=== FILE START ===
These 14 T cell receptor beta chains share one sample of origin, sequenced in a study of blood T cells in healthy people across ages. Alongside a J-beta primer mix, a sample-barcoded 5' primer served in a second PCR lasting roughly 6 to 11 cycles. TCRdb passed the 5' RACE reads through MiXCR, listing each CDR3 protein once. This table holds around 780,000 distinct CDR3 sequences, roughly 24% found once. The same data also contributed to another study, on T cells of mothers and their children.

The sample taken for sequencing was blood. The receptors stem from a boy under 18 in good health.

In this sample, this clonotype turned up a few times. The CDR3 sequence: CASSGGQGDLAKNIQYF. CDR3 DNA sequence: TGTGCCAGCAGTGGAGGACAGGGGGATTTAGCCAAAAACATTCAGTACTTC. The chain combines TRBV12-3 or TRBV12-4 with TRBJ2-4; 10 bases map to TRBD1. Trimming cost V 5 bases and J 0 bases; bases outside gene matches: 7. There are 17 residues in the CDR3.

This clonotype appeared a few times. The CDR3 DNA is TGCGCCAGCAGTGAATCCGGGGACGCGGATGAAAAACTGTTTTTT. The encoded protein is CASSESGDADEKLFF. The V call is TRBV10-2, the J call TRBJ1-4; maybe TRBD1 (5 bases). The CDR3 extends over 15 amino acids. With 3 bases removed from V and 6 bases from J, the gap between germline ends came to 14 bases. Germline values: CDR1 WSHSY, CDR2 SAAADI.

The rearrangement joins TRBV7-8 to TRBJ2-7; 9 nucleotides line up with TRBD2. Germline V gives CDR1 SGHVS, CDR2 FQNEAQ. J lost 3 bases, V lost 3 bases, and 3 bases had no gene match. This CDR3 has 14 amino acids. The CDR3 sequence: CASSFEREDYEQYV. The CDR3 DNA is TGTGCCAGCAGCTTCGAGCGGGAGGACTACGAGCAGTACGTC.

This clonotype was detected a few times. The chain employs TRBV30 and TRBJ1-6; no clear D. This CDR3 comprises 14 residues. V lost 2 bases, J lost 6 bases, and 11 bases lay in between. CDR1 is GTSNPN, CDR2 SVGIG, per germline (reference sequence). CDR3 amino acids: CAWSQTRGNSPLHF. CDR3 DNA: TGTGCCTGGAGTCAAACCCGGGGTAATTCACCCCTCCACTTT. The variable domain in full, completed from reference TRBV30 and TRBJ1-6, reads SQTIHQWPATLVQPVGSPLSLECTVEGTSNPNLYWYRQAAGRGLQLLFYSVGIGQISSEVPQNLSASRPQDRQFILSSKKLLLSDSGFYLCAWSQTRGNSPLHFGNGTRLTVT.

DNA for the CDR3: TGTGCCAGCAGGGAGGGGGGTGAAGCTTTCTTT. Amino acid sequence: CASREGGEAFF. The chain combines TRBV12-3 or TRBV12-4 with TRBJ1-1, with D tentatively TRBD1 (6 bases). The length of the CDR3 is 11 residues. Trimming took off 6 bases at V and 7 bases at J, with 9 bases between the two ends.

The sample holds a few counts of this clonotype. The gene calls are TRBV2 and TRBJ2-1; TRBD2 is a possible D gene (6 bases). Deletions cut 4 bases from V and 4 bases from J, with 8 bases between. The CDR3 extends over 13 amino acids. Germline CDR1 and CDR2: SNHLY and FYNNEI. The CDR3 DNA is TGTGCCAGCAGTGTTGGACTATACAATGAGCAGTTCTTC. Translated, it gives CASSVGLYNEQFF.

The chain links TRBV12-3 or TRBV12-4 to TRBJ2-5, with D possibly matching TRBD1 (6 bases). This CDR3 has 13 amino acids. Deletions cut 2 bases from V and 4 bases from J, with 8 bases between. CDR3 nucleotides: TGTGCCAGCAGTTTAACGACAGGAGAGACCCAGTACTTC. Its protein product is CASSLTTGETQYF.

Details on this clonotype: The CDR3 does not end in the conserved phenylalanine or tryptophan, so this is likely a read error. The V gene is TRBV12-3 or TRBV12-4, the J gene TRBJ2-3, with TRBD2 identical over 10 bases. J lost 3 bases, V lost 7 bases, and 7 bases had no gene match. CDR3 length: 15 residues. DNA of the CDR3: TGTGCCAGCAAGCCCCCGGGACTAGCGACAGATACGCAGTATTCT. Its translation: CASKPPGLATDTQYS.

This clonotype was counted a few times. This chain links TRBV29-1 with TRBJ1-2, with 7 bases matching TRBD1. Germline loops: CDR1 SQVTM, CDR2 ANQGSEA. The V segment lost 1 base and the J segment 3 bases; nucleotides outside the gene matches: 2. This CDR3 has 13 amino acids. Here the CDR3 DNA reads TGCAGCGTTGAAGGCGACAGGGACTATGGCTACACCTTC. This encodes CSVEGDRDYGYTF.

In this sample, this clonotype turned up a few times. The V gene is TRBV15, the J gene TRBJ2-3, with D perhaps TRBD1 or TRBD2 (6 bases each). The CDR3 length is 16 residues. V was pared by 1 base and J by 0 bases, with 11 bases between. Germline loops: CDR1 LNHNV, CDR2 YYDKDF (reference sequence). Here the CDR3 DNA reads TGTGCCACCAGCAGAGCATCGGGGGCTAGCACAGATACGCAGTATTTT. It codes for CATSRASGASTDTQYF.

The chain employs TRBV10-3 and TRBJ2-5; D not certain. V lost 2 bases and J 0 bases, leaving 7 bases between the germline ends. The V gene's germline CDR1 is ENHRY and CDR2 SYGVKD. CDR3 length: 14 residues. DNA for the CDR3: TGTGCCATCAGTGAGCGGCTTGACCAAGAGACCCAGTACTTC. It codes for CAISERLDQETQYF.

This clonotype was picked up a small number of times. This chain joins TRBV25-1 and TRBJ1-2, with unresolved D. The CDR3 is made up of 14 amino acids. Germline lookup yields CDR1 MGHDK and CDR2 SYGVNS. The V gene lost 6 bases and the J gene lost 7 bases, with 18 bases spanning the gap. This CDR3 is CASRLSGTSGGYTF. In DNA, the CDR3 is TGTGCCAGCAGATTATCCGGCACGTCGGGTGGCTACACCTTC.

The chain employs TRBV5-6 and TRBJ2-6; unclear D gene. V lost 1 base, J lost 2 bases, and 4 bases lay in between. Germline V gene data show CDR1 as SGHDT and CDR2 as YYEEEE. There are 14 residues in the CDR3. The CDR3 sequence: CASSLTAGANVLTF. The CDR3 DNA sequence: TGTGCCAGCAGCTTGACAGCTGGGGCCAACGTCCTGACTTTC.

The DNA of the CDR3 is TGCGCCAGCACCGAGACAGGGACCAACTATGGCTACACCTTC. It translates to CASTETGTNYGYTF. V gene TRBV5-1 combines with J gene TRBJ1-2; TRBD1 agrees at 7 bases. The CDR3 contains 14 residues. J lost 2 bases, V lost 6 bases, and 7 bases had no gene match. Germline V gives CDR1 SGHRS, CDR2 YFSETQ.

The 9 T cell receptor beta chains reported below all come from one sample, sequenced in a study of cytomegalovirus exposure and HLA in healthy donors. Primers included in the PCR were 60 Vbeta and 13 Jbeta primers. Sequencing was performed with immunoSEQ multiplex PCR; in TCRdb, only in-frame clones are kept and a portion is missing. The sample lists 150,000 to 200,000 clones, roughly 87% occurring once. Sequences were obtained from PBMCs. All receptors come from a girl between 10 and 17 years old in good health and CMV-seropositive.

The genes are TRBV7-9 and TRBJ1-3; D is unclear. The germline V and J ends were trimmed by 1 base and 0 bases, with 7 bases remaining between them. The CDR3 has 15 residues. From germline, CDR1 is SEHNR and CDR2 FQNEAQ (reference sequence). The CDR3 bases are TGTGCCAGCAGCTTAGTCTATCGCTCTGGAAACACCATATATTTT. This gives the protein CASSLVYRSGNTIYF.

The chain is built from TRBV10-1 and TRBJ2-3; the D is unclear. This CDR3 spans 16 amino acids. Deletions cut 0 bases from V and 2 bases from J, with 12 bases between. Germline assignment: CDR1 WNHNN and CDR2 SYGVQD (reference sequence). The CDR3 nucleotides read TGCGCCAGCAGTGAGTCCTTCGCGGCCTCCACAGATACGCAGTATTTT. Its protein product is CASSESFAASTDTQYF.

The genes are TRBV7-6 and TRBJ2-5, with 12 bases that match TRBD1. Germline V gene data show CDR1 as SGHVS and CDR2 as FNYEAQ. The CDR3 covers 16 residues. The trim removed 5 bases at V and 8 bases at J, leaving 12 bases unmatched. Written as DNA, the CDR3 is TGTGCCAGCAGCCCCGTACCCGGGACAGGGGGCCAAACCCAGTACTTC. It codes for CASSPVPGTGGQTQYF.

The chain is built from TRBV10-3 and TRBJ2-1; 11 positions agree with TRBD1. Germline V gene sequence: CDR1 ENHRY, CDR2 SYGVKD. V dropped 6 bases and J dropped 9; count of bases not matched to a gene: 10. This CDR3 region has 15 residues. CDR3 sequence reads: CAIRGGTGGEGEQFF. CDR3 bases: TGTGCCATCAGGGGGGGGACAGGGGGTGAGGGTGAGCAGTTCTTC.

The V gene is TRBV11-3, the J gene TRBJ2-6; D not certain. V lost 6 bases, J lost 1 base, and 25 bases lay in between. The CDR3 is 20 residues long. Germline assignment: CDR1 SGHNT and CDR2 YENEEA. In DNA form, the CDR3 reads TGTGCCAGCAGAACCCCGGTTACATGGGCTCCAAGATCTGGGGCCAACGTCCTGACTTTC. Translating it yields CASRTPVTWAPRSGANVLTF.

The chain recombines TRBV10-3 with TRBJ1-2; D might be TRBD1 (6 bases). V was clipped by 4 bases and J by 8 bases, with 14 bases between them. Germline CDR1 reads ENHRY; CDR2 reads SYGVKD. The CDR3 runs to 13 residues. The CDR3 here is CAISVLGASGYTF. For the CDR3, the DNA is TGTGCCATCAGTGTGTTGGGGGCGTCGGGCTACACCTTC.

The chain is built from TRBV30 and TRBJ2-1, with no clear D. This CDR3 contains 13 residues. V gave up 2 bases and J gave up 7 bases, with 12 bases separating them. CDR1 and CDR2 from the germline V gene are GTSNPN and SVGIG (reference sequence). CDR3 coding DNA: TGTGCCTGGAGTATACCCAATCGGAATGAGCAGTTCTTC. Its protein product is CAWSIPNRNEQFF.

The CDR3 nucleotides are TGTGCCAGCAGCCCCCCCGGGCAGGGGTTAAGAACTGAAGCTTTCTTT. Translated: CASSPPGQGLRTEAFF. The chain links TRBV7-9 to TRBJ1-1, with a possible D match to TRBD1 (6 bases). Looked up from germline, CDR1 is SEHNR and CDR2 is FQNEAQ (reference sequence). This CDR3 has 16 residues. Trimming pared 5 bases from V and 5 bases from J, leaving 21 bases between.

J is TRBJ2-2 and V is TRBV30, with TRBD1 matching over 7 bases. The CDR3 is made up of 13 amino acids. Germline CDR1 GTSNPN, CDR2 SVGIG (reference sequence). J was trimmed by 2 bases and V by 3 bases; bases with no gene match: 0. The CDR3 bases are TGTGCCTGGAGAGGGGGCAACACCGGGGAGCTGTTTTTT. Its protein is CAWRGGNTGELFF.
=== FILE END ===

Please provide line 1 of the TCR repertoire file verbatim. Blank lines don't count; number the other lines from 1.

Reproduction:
These 14 T cell receptor beta chains share one sample of origin, sequenced in a study of blood T cells in healthy people across ages. Alongside a J-beta primer mix, a sample-barcoded 5' primer served in a second PCR lasting roughly 6 to 11 cycles. TCRdb passed the 5' RACE reads through MiXCR, listing each CDR3 protein once. This table holds around 780,000 distinct CDR3 sequences, roughly 24% found once. The same data also contributed to another study, on T cells of mothers and their children.